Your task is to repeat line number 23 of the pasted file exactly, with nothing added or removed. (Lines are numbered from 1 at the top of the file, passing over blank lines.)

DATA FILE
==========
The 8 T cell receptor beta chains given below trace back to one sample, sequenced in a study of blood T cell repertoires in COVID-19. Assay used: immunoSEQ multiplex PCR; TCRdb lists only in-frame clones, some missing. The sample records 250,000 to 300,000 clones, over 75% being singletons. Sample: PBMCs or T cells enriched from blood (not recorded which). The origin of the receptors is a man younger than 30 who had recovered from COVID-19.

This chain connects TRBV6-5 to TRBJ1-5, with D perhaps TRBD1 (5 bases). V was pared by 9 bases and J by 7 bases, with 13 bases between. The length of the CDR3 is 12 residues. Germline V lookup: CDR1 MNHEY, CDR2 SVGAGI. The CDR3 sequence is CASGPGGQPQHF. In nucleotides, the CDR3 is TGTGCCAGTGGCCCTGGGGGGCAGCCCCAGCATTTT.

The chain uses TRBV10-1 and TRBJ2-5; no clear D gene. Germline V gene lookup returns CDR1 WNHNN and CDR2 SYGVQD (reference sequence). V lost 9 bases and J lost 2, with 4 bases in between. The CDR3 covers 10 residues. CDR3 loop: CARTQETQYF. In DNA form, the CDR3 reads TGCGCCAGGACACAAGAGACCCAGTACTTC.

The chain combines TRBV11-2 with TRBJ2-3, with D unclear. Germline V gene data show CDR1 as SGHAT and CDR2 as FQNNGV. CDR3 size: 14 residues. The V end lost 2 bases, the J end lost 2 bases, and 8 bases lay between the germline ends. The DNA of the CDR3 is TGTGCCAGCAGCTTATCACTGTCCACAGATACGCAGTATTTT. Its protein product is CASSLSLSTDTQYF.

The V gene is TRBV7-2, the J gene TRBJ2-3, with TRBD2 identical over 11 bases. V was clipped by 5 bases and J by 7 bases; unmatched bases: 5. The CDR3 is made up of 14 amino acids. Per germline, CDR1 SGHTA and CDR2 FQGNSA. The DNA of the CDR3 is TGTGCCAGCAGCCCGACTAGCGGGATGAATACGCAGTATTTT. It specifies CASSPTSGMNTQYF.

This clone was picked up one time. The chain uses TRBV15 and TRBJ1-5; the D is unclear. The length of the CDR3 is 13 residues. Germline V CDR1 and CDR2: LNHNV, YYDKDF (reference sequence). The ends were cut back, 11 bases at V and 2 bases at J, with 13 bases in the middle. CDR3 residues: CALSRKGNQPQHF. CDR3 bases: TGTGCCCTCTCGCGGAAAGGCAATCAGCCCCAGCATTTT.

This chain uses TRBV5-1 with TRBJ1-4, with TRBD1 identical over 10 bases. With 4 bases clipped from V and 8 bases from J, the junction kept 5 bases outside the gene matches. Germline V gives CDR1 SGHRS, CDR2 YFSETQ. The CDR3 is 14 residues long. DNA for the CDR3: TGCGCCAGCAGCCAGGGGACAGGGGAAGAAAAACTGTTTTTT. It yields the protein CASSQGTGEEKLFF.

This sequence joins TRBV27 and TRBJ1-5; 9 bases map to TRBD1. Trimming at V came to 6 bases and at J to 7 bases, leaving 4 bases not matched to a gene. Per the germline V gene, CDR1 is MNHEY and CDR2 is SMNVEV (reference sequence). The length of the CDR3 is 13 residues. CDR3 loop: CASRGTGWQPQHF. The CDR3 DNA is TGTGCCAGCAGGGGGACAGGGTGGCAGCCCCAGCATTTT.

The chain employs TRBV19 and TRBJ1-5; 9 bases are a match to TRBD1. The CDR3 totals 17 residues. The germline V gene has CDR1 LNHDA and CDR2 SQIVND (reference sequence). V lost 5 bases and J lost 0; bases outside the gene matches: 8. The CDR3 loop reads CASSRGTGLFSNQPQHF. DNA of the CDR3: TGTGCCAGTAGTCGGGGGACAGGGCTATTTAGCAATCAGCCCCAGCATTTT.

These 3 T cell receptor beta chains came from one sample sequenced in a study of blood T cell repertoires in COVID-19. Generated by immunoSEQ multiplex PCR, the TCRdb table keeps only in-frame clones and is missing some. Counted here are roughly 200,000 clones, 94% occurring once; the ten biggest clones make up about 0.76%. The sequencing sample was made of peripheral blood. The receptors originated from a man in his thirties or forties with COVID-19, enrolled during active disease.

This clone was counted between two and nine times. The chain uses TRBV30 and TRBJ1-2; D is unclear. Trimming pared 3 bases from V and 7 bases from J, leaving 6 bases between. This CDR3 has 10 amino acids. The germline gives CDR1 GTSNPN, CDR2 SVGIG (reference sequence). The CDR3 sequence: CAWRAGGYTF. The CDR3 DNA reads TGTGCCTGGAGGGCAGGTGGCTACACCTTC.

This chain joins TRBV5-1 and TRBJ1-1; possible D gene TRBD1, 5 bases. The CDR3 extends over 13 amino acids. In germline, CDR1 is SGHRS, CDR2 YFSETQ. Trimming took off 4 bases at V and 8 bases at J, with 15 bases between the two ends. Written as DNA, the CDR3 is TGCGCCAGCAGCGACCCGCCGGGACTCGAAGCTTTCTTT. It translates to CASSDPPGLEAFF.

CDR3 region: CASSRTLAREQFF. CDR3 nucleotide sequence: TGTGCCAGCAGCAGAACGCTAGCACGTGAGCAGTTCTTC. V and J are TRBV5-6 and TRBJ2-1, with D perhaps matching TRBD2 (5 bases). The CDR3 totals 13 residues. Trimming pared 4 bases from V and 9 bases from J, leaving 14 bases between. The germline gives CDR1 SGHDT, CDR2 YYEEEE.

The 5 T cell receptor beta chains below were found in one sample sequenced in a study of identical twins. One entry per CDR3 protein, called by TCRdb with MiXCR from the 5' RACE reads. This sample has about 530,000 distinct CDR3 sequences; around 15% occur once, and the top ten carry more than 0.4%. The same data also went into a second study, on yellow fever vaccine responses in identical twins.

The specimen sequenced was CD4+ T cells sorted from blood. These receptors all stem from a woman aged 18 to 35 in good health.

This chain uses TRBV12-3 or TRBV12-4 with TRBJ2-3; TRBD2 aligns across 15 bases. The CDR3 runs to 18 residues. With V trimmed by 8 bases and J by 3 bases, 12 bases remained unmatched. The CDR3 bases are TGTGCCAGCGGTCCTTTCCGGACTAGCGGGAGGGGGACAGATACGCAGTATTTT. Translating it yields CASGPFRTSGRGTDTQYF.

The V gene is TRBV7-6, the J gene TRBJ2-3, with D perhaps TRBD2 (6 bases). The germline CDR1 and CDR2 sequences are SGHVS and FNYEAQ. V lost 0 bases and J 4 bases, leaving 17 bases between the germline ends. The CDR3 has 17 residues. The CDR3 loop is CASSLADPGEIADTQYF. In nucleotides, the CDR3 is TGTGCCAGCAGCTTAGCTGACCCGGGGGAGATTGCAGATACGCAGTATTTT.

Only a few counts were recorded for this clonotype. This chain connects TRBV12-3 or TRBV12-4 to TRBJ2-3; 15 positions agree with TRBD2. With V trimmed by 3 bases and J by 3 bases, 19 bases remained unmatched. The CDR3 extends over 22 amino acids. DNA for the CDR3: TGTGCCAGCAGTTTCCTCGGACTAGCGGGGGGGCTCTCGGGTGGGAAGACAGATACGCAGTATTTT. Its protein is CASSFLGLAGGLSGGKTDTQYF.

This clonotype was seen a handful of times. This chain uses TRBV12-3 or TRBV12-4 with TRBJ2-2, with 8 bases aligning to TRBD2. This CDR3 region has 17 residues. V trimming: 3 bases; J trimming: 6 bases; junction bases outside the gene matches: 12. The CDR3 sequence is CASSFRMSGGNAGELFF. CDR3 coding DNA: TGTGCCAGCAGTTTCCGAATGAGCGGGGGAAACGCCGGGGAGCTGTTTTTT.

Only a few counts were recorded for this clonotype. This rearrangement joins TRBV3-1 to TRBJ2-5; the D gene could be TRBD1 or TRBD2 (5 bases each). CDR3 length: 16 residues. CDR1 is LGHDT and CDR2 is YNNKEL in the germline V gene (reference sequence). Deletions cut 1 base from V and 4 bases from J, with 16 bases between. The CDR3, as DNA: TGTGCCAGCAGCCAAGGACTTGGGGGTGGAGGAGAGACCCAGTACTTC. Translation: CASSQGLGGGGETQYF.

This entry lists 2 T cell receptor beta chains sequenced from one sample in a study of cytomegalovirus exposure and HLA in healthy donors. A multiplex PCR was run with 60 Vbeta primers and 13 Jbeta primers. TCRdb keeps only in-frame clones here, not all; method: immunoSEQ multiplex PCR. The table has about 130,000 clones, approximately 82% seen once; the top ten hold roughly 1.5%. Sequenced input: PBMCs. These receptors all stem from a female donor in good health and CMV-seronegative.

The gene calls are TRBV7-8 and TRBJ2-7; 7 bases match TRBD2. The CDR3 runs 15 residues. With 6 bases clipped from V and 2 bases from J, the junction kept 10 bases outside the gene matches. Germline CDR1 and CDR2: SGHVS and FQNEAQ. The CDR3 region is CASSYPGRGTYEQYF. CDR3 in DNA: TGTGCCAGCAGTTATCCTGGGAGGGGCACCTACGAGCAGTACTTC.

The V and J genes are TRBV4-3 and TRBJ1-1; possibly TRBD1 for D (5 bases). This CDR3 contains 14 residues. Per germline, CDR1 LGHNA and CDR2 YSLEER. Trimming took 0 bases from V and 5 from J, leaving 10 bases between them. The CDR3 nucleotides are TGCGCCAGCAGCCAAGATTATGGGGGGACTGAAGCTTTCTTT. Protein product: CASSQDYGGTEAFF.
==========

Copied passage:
The V and J genes are TRBV4-3 and TRBJ1-1; possibly TRBD1 for D (5 bases). This CDR3 contains 14 residues. Per germline, CDR1 LGHNA and CDR2 YSLEER. Trimming took 0 bases from V and 5 from J, leaving 10 bases between them. The CDR3 nucleotides are TGCGCCAGCAGCCAAGATTATGGGGGGACTGAAGCTTTCTTT. Protein product: CASSQDYGGTEAFF.